Pissarro was the only Impressionist who made figure paintings in which the domestic worker is the central motif. Pissarro’s wife, Julie, had been a servant in his mother’s house, but this fact was probably not a significant motivation for these pictures. More likely, he sought to portray service as an integral part of domestic life: not drudgery but healthy, clean, and comfortable work. As an anarchist Pissarro frowned on inequality among individuals. In his view all men, women, and children were equal, if not in abilities and appearance than in having the equal right to live without shame and want. Nothing in his pictures suggests social tension or bourgeois opulence. Rather, Pissarro’s maids and servants are attractive, well-fed, and seemingly contented. They are family members who—whether doing household chores or modeling—work for their host in an easy, reciprocal manner.
Pissarro’s niece Nini likely posed for the picture, but she was probably also actually washing the dishes when he painted her. He shows her wearing a simple cap and apron as she works at a makeshift table set outside the family kitchen, probably at the house in Pontoise.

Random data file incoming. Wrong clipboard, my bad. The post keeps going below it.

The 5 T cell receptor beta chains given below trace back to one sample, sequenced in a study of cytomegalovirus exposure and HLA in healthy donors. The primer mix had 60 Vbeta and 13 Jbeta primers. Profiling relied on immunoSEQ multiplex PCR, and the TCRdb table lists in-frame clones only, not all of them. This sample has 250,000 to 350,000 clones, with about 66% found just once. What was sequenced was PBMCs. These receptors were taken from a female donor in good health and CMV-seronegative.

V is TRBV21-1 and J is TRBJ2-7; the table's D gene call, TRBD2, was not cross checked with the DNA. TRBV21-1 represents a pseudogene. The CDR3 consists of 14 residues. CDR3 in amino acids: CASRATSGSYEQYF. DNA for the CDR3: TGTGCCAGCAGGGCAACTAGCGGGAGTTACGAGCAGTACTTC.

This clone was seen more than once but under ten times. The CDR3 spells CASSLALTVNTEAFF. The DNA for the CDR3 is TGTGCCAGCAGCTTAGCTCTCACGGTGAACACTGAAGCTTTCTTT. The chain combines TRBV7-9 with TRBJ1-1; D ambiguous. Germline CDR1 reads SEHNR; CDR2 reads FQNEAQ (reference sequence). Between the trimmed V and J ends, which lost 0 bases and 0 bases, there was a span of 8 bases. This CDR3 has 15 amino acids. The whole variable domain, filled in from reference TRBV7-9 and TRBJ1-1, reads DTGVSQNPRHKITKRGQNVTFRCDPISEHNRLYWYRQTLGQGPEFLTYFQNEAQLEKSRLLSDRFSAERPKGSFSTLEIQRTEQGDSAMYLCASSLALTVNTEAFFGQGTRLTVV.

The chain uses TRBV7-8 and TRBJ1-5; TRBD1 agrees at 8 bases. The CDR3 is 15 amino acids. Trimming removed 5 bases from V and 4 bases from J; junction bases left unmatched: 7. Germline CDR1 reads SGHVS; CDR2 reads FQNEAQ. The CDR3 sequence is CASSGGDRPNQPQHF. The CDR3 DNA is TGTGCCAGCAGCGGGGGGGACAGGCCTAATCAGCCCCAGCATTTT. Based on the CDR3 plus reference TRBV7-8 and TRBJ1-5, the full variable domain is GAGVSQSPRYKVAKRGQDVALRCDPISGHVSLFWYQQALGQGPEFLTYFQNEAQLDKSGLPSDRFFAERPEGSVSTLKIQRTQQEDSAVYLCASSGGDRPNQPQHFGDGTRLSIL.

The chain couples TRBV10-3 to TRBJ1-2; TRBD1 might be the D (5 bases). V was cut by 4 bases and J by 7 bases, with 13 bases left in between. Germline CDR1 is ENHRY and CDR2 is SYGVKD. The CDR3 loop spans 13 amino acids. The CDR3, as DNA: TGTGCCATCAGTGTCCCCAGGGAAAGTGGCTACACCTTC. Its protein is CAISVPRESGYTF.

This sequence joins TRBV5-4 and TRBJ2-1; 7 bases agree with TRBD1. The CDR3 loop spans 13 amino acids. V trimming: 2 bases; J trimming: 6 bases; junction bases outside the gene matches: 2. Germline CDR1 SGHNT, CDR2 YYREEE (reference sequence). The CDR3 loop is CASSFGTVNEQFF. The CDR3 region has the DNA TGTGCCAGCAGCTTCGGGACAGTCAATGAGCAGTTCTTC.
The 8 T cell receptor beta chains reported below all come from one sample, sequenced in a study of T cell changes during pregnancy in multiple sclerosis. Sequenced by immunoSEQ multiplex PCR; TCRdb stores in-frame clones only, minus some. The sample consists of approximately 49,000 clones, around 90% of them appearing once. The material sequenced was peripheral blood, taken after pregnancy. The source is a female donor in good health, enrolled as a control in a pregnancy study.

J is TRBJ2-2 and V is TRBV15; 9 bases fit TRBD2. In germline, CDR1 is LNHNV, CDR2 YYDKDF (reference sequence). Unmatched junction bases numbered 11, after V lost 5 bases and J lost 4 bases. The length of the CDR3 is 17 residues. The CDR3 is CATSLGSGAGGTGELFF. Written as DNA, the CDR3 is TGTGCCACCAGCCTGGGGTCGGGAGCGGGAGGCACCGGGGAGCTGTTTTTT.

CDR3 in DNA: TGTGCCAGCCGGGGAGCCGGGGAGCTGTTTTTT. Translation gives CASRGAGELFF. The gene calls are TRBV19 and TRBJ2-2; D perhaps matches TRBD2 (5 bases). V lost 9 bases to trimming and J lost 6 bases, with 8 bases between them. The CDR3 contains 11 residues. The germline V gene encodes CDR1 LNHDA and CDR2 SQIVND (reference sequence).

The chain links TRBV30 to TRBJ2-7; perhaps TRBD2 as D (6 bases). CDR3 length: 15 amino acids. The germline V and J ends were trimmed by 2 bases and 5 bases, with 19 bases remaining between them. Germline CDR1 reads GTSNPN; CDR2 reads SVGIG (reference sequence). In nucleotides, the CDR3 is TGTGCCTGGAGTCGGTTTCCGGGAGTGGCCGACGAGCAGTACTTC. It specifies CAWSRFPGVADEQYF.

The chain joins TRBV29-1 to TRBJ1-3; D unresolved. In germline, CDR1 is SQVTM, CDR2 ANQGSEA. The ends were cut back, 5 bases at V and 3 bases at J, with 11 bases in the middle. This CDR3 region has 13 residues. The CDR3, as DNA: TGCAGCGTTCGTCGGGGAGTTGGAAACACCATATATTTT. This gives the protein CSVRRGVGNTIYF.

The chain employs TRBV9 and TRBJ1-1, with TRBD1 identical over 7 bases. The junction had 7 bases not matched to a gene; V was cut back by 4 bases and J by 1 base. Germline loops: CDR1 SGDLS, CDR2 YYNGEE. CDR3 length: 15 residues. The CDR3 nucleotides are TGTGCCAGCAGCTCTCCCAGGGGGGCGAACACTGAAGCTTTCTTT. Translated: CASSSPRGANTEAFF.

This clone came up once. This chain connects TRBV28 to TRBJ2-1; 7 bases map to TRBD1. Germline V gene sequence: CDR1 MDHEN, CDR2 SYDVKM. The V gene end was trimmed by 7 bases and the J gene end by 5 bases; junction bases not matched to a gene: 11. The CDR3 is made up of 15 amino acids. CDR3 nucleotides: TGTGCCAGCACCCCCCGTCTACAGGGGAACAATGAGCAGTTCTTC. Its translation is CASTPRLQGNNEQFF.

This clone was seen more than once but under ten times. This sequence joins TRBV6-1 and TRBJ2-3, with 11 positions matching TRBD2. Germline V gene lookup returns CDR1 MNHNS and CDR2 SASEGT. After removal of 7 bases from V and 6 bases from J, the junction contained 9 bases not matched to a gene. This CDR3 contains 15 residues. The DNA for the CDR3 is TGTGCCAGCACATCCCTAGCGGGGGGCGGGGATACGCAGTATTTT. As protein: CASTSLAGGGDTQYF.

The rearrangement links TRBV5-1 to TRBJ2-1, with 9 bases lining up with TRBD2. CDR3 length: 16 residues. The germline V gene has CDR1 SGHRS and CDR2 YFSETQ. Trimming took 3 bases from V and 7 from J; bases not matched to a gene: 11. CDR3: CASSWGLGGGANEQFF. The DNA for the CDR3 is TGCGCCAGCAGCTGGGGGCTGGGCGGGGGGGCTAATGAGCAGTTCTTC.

The setting of this intricately composed picture is the dining room of the Pissarro house in Osny, outside of Pontoise, northwest of Paris. The model for the maid was most likely the artist’s nineteen-year-old niece Nini; the little child seated in a chair with a spoon is his mouth is the artist’s son Ludovic-Rodo.
Click to download the exhibition brochure (PDF) from Pissarro's People.
Richly illustrated with more than 200 paintings, works on paper, and archival images, this compelling volume offers a definitive portrait of one of the most passionately political painters of the nineteenth century.